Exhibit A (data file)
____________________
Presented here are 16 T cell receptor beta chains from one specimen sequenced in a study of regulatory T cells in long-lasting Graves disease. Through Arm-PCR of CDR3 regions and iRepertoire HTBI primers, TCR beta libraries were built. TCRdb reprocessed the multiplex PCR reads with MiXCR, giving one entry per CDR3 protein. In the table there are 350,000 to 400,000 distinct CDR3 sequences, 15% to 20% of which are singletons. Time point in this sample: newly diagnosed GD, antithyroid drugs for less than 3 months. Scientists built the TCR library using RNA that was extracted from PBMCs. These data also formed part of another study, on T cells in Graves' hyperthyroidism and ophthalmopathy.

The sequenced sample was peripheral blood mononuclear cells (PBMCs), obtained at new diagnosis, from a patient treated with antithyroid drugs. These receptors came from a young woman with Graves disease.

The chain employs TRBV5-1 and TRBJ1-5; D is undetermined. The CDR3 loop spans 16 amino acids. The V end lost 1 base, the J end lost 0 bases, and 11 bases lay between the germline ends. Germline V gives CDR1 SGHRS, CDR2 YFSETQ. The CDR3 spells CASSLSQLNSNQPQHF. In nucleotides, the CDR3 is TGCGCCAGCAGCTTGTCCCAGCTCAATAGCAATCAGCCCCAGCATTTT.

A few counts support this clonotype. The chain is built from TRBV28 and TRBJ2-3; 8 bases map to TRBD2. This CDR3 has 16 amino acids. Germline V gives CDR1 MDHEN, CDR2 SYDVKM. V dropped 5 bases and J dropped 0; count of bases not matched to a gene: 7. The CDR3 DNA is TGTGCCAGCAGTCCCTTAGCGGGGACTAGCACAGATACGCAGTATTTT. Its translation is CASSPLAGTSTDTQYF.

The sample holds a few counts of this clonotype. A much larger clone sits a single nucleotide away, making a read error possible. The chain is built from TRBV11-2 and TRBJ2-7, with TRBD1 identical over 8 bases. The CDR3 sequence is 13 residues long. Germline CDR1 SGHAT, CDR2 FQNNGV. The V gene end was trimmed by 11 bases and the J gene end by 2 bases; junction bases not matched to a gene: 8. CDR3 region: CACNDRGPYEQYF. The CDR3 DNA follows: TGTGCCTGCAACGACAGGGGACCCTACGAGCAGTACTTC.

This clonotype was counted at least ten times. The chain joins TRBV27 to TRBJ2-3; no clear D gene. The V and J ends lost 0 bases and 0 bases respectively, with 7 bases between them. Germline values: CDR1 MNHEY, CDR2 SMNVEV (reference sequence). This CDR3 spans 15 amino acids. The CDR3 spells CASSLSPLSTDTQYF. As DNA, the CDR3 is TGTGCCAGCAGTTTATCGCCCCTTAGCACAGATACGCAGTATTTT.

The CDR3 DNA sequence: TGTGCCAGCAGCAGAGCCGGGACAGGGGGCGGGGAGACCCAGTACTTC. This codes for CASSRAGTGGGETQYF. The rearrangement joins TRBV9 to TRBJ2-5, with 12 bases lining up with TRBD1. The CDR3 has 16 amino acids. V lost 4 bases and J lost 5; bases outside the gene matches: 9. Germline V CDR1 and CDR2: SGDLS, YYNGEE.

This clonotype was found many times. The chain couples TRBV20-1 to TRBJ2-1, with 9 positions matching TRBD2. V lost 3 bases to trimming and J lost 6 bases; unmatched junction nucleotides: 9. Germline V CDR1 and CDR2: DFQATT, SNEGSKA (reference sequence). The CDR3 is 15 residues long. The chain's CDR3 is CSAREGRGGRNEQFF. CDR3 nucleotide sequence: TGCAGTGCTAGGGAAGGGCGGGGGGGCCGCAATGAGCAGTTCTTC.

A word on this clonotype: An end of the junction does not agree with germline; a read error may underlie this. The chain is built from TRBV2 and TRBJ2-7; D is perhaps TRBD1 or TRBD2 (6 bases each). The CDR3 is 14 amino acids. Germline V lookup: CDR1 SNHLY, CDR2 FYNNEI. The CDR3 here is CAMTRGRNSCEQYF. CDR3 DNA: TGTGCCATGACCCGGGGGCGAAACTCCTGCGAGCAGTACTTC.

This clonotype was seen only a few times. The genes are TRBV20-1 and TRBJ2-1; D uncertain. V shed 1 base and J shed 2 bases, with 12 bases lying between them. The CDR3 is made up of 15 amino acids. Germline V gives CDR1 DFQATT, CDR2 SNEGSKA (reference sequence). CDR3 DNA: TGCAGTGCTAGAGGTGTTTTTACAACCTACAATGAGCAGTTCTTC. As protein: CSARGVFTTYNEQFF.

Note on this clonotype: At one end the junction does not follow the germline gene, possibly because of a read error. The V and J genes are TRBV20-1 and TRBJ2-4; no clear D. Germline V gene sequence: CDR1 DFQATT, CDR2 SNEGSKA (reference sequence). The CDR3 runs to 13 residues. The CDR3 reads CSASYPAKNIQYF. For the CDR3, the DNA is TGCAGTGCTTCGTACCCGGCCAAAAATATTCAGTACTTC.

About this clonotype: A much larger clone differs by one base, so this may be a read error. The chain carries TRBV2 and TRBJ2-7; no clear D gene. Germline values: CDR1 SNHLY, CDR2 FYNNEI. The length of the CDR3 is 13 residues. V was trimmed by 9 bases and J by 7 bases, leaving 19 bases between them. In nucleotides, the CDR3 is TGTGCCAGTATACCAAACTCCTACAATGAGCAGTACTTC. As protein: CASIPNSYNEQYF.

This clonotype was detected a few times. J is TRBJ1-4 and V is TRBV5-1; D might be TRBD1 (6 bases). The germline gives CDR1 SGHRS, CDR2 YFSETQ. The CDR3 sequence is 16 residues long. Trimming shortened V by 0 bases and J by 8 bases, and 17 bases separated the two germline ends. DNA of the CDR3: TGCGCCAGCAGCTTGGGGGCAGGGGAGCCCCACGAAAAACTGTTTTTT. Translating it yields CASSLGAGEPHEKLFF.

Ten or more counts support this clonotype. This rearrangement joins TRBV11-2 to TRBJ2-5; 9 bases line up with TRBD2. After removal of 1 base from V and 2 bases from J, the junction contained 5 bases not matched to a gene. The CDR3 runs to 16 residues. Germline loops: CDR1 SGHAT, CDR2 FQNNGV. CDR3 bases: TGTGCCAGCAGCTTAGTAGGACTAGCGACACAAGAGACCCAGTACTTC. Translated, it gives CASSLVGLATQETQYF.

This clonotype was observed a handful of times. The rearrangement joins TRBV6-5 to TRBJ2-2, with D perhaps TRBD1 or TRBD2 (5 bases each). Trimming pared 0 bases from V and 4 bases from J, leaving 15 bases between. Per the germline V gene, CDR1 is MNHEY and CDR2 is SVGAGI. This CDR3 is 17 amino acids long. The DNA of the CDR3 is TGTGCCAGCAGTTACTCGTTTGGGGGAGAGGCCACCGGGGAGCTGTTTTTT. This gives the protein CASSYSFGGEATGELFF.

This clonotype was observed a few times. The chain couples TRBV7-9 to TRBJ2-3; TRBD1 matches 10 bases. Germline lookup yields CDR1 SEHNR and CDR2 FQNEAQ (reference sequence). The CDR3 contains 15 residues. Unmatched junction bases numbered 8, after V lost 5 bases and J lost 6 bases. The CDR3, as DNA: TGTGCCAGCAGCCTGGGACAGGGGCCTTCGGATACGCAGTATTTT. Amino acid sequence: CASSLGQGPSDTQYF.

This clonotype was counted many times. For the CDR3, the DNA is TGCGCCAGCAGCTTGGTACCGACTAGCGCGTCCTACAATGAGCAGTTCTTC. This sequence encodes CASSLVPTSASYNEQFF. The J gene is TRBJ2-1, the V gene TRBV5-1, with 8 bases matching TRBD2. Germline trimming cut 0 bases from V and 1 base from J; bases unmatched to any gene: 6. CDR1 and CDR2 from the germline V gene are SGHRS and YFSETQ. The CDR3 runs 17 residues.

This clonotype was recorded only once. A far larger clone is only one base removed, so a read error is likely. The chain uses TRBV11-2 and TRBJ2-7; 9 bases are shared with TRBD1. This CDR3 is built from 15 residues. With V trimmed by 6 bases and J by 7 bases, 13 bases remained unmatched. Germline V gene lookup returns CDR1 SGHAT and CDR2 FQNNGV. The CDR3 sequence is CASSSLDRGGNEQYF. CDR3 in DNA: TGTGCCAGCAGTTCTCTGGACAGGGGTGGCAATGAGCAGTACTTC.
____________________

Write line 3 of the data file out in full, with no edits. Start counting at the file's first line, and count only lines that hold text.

The chain employs TRBV5-1 and TRBJ1-5; D is undetermined. The CDR3 loop spans 16 amino acids. The V end lost 1 base, the J end lost 0 bases, and 11 bases lay between the germline ends. Germline V gives CDR1 SGHRS, CDR2 YFSETQ. The CDR3 spells CASSLSQLNSNQPQHF. In nucleotides, the CDR3 is TGCGCCAGCAGCTTGTCCCAGCTCAATAGCAATCAGCCCCAGCATTTT.